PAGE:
Being alone is not always a bad thing, though. The very reason that running was the sport of choice for many of these women had to do with it being a solitary sport, inexpensive and accessible, no matter where you are. It needs “no special equipment, no rules, no partner, or training” to begin. You just start. You run. And if you keep running, things have a way of working themselves out.

The ‘real woman’

But it is just as easy for everything to fall apart. As they did in the case of Santhi Soundarajan, who became a victim of state apathy, discarded like a “defective toy” by the very people who had cheered her when she brought them glory. In one of the most moving sections of the book, Soundarajan’s story is detailed as a terrifying account of how her fall from grace, after failing a “gender test”, and the combination of bureaucratic procedures and medical “opinions” that were used to justify a series of atrocities committed against her which can hardly be read divorced from her caste position.

A large section of Chattopadhyay’s book deals with the ways in which sports rests on a fundamental, “biological” distinction between the two sexes in which any scope for accommodating the fluidity of human biology threatens to upend the very basis of sport itself. Through the stories of Soundarajan, Pinki Pramanik and Duttee Chand, we learn about the minutiae of ignominies female athletes’ bodies are subjected to, the feast of media vultures preying on selling these stories as cheap titillation, and the mental, physical, psychological toll these experiences take on their victims.

Chattopadhyay minces no words here and invites the reader to close the presumed distance between those cases and themselves, by laying out in detail the erratic, irrational basis of many arbitrary distinctions and standards applied to athletes to prove themselves “women”. How would you feel, tomorrow, if someone came and told you that you weren’t woman enough, because you weighed a few extra kilos, your hair was not the right shade of black, or your face had three more pimples than permitted? The book reflects on the gendered nature of the tests that are coerced only on women’s bodies, with men never being “less” or “more” men a poignant reminder of how the personal will always be political for women.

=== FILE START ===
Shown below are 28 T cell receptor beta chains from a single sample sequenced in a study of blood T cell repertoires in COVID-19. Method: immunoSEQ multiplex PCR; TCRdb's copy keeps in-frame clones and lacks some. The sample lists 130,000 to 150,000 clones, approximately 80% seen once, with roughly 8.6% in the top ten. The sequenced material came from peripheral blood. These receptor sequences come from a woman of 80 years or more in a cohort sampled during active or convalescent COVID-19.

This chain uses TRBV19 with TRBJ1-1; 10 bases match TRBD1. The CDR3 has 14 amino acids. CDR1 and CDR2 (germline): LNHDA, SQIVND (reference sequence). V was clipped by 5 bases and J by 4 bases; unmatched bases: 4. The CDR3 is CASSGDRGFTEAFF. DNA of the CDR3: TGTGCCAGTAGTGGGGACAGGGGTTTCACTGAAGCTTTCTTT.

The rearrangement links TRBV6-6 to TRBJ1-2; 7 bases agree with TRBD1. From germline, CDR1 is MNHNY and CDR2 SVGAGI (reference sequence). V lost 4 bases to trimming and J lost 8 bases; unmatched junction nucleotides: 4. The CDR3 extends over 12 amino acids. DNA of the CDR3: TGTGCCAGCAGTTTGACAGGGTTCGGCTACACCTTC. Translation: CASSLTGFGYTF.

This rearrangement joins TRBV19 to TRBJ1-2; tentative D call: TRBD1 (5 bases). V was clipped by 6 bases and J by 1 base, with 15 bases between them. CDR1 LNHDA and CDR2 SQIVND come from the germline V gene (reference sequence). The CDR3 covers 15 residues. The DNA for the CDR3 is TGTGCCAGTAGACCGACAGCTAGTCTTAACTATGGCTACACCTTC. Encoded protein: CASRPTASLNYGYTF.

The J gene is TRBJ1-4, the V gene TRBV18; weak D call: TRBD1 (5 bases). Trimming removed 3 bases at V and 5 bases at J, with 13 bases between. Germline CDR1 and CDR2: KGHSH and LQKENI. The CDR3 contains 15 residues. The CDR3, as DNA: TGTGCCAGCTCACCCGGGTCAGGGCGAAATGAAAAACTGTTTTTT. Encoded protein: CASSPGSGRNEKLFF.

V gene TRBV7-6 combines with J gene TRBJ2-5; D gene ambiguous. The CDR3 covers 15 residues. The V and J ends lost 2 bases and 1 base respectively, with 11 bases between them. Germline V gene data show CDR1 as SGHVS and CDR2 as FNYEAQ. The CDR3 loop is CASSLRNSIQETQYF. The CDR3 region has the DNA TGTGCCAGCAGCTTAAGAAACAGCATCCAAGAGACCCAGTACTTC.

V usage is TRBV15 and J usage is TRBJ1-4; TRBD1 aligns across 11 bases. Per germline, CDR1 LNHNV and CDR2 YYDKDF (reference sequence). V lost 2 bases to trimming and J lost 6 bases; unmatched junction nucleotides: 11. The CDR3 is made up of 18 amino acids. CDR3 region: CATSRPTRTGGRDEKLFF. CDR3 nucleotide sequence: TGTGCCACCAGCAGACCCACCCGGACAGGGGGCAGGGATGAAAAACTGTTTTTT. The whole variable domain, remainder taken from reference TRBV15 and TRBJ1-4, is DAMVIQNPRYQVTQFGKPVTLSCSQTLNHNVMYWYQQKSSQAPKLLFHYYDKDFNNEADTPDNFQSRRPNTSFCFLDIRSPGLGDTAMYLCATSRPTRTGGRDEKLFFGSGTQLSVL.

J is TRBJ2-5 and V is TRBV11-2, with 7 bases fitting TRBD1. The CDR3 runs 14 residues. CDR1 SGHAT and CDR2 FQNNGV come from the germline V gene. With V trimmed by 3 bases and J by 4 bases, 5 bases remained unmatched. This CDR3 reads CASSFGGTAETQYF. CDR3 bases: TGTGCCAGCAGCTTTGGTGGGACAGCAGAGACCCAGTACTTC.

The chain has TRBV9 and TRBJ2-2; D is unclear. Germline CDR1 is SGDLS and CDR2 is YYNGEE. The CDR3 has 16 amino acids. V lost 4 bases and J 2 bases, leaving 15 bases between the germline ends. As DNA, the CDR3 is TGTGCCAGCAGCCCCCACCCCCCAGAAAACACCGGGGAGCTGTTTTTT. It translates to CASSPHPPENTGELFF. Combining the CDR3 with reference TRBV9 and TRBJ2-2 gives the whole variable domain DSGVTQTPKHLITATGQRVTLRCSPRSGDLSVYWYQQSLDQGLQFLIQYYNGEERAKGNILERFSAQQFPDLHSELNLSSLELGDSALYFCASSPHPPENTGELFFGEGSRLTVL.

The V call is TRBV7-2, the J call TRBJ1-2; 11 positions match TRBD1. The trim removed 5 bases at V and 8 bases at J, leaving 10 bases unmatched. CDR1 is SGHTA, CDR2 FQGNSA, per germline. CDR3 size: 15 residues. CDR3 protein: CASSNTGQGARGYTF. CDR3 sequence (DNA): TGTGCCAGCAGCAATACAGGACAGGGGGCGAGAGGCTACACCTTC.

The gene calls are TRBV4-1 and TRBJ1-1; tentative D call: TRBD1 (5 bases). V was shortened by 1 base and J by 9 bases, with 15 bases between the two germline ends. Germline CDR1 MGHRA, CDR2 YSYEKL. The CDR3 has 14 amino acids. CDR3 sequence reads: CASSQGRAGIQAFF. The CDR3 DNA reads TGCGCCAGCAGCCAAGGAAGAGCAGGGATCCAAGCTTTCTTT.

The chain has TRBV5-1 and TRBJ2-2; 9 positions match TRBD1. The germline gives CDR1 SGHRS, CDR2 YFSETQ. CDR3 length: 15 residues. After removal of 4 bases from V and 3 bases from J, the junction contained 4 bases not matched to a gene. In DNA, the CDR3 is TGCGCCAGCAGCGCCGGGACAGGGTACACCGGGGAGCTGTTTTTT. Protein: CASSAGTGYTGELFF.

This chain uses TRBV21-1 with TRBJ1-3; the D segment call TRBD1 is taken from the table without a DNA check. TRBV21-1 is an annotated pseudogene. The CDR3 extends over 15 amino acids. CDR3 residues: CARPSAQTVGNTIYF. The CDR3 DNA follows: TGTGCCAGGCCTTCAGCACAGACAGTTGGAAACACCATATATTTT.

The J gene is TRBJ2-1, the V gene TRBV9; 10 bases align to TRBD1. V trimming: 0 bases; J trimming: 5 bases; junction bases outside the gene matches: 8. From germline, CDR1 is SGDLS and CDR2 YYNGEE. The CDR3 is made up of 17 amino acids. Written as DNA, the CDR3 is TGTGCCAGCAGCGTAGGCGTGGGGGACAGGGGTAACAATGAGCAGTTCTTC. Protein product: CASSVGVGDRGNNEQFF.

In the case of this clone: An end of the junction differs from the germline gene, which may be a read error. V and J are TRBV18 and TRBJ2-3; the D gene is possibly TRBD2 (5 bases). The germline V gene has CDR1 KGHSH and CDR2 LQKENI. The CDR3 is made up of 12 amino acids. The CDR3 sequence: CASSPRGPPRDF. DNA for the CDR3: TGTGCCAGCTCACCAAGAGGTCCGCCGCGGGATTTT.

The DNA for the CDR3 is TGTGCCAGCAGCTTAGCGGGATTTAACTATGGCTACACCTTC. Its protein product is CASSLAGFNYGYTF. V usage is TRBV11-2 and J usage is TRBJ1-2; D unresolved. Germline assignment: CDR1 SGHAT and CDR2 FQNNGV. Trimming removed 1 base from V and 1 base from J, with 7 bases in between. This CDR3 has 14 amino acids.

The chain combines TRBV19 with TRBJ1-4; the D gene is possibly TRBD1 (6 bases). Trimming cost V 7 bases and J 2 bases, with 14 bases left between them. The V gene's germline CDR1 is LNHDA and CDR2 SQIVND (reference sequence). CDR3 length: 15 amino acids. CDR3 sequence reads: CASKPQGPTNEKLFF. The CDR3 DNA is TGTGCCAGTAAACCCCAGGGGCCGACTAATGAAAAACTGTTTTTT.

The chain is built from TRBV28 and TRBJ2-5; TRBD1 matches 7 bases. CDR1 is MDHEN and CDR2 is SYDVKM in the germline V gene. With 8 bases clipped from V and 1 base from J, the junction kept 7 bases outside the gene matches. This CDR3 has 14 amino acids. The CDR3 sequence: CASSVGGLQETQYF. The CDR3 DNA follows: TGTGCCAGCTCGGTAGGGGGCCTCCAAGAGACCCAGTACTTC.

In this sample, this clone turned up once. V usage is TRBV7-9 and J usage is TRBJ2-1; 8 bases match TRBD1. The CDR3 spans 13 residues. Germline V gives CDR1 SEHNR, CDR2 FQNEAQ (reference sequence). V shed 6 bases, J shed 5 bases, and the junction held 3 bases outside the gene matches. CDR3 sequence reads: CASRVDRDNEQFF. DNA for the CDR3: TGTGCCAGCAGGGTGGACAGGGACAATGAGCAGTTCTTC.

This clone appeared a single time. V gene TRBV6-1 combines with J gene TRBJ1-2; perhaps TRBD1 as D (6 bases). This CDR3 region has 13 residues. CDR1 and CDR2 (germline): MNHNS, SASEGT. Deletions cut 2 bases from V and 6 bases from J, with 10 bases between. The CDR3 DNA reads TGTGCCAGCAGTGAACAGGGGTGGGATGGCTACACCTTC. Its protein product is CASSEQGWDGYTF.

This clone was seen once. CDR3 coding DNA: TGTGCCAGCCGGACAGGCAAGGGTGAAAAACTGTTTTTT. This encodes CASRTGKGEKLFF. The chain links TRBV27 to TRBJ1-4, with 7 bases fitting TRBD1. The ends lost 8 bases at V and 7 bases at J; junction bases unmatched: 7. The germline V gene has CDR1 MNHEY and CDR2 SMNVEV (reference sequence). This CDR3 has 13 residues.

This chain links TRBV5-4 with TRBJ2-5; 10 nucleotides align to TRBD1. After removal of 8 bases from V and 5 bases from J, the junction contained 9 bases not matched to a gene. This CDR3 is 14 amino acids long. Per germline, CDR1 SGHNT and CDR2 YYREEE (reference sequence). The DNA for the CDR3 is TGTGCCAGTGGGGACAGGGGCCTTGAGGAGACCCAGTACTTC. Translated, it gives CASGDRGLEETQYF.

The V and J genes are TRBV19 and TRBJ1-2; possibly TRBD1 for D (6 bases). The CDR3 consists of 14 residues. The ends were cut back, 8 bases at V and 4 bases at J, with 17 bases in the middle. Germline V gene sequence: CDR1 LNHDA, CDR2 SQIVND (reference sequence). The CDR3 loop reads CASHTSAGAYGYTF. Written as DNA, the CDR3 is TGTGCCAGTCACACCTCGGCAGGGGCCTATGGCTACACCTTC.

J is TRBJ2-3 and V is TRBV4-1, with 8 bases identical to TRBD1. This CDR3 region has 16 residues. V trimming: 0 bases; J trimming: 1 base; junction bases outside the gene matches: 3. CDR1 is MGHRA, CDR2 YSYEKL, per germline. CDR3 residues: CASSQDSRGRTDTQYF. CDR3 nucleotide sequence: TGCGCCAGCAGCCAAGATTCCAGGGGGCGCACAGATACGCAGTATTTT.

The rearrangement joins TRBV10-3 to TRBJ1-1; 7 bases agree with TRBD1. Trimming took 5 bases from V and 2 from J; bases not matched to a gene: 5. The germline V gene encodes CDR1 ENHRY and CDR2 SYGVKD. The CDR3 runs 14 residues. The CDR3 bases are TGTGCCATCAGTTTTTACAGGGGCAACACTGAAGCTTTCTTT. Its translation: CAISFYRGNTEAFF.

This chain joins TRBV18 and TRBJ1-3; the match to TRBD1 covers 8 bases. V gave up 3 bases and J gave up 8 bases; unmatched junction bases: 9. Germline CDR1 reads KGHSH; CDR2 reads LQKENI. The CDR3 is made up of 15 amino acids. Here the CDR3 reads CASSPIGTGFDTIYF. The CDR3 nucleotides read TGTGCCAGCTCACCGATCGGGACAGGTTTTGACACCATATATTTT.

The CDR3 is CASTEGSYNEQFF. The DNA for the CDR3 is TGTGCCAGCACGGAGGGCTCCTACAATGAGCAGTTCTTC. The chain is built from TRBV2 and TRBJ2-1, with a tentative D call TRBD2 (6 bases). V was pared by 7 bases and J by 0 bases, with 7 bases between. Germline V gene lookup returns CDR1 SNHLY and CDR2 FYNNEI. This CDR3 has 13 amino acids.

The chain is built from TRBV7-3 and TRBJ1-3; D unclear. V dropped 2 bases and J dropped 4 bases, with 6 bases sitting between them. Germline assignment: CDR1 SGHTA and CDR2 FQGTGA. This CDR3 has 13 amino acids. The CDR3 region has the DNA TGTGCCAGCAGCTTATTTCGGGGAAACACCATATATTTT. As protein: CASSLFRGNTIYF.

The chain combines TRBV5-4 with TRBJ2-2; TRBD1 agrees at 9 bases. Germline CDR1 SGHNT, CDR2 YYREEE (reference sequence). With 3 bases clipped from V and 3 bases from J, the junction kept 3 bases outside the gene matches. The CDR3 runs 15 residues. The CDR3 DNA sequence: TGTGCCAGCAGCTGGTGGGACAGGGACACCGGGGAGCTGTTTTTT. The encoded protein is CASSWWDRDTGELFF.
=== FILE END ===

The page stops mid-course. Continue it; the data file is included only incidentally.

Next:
Its politics, in fact, was one of the more surprising aspects of the book, most starkly visible in the choice to place last the chapter on Ila Mitra, and the discussions that followed on the current right-wing populism sweeping the subcontinent. While Chattopadhyay’s own stance is amply evident, I found the hopeful presumptions of the ideological alignments of the women she interviewed slightly misplaced, if not naïve. One of the weaker aspects of the writing to me perhaps was the author’s tendency to fill gaps in material with ruminations on what she thought her interviewees might believe. In most instances, such thoughts and personal anecdotes sprinkled throughout were thought-provoking or delightful additions, but in a few cases, they felt like a forceful projection, adhering to a set chapter format that was unnecessary.

If anything, I would have loved to learn more of Chattopadhyay’s own life story as an epilogue, and how her relationship with sport changed in light of the interviews she carried out. Does she still run? Does she see herself anew? To me, personally, this was a book that ignited curiosity, wonder, awe, and amazement. And a tinge of regret at having missed till now, what running or any sport really can do to change your relationship with yourself, mind and body. I wish I had read it much sooner, and idolised, or even known these women for longer. But what it gave me most was hope. That I too, can become a runner.

Taanya Kapoor is a doctoral researcher at the University of Oxford, Department of International Development, where her thesis revolves around the contradictions of “Modern Daughterhood”and persisting son preference among the middle and upper middle classes in India since the 1990s. She is currently also part of a comparative research project analysing urban transformation and gender discrimination in India and Johannesburg.

The Day I Became a Runner: A Women’s History of India through the Lens of Sport, Sohini Chattopadhyay, HarperCollins India.